financial therapy

Bari Tessler – Groups and Financial Therapy

For this podcast, I welcomed a frequent guest, Bari Tessler, one of the early practitioners of financial therapy who has blazed quite a trail in the financial therapy world. One of her current projects is a mentoring program for therapists, coaches, and financial professionals. She meets remotely with the group once a week for 16 weeks.

The group has three main goals. The first goal is to have a safe space for therapists, coaches, and financial professionals to do their own money work. We all have our money stuff, even if we’re professionals. We all have our money strengths; we all have our money challenges; we all have our money stories to work through. We need a safe place to do that. Bari said she has begun to replace “safe” with “brave,” as what we need is a brave and courageous space to explore our money emotions, stories, strengths, and challenges.

The second goal of the mentoring program is to learn more tools—emotional and psychological money tools, somatic money tools, and practical money tools—that participants can take back to their clients.

The third goal is to support these professionals in creating healthy and sustainable practices and businesses. This includes getting clear about their pricing, their services, and their business models—how to learn, how to make good money, how to make decisions based on their time, energy, money, family, and health so they are serving clients well and providing well for themselves.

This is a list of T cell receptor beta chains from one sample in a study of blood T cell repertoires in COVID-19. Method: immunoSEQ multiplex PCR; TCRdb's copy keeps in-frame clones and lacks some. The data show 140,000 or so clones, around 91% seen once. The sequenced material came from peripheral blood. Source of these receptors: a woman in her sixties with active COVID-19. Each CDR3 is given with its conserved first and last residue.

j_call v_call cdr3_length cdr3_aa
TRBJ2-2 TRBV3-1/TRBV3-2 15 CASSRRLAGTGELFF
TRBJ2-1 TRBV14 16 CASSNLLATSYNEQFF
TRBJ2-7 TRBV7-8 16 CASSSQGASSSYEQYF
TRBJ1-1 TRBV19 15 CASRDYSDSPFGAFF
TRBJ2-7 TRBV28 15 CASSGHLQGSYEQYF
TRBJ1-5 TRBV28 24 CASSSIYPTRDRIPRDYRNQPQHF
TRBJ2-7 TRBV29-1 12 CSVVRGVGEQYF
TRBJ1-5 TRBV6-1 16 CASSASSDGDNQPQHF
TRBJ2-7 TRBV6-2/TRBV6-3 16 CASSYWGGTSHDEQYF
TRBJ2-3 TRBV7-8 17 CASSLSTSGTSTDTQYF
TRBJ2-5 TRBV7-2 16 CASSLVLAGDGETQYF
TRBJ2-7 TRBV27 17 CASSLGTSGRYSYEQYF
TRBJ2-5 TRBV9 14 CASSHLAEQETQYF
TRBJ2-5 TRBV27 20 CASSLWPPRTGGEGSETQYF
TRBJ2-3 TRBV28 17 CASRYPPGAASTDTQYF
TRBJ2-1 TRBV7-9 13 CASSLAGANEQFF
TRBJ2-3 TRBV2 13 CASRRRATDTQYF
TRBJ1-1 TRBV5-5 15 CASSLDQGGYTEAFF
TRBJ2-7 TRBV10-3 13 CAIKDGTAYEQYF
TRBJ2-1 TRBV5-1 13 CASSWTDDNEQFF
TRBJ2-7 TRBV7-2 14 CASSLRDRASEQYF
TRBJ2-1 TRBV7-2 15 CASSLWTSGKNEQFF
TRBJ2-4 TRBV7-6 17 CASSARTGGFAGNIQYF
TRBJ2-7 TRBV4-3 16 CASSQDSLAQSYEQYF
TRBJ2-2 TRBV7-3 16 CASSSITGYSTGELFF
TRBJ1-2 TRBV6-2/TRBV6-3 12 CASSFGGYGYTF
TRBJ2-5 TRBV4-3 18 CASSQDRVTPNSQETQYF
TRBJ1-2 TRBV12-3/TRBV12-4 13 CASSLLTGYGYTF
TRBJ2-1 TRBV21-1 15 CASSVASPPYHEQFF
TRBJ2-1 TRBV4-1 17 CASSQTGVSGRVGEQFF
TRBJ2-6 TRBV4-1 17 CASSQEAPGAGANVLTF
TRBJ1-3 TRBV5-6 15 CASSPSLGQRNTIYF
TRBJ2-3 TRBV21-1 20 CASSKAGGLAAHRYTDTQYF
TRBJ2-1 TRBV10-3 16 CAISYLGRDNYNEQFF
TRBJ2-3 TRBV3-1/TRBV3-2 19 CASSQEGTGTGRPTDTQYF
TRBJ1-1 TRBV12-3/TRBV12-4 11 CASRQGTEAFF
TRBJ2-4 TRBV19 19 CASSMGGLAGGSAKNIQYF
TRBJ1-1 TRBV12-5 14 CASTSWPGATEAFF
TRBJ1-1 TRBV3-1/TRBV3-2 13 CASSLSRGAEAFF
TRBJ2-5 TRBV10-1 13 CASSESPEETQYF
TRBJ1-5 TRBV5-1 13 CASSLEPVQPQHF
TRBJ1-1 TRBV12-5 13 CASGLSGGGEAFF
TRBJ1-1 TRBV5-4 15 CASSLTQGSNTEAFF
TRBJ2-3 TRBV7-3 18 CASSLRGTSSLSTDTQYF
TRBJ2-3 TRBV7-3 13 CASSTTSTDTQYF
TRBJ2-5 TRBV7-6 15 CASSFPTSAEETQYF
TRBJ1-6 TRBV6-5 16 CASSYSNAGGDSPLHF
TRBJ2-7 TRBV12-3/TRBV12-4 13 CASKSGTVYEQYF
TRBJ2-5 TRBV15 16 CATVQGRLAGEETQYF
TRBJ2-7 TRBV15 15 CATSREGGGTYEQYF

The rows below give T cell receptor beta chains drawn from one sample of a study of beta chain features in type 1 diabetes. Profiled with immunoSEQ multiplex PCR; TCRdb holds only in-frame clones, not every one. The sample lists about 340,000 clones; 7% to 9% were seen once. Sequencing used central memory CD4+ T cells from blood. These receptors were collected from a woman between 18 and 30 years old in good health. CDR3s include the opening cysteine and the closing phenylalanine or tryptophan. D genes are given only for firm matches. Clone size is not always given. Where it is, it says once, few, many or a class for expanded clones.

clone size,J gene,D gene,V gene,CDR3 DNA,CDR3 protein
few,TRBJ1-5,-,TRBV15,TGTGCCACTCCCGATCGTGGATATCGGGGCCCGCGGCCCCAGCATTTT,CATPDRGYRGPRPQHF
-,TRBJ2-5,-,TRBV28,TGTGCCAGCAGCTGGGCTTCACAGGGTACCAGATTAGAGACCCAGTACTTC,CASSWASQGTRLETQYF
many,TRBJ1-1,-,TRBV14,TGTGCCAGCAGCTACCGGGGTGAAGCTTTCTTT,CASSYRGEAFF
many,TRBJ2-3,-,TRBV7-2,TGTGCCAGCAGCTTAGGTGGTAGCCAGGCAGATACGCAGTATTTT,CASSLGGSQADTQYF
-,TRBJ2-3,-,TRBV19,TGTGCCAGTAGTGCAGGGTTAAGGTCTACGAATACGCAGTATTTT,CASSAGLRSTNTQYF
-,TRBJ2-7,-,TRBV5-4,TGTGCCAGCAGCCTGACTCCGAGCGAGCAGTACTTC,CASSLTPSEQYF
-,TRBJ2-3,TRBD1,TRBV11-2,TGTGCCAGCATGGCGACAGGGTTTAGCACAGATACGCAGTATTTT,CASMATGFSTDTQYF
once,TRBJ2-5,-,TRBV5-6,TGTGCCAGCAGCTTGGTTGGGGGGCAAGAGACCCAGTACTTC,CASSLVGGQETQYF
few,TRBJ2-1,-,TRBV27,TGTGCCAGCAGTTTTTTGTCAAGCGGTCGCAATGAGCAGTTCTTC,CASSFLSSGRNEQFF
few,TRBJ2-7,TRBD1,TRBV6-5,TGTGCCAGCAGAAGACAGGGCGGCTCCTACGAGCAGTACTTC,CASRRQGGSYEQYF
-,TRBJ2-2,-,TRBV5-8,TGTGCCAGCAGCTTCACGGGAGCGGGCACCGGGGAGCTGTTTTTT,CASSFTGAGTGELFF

One of the benefits of this group is that the participants get to watch Bari model and mentor teaching, leading a group, and working with people individually. An equally important benefit is that everyone gets to learn from each other. Each week’s session has a different theme, such as money emotions, financial identity, or somatic tools. After opening with a teaching presentation, Bari invites participants to ask questions based on an issue in their practice or that they’re working on personally.

My conversation with Bari was a reminder of the power of a group experience. My first experience in the mental health field was through a psychotherapy group, and various kinds of groups have been part of my recovery for a long time. So I have experienced firsthand the power of a group and the way participants learn from each other. When a facilitator is working with one person, they are actually working with everybody in the group as others relate to the dynamics and issues being addressed. Often there are exercises, like the real money exercise I use, that can’t easily be done one on one. Another advantage of a group is affordability. A group also benefits from the experiences of everyone who participates. Bari had considered limiting her mentoring group to just therapists or just financial professionals. Then she realized that people from both fields needed to be in the room, sharing their strengths and challenges and learning from each other. The varied backgrounds help create a rich learning environment that is integral to the group experience.

Check out The Financial Therapy Podcast by Rick Kahler concerning this topic.

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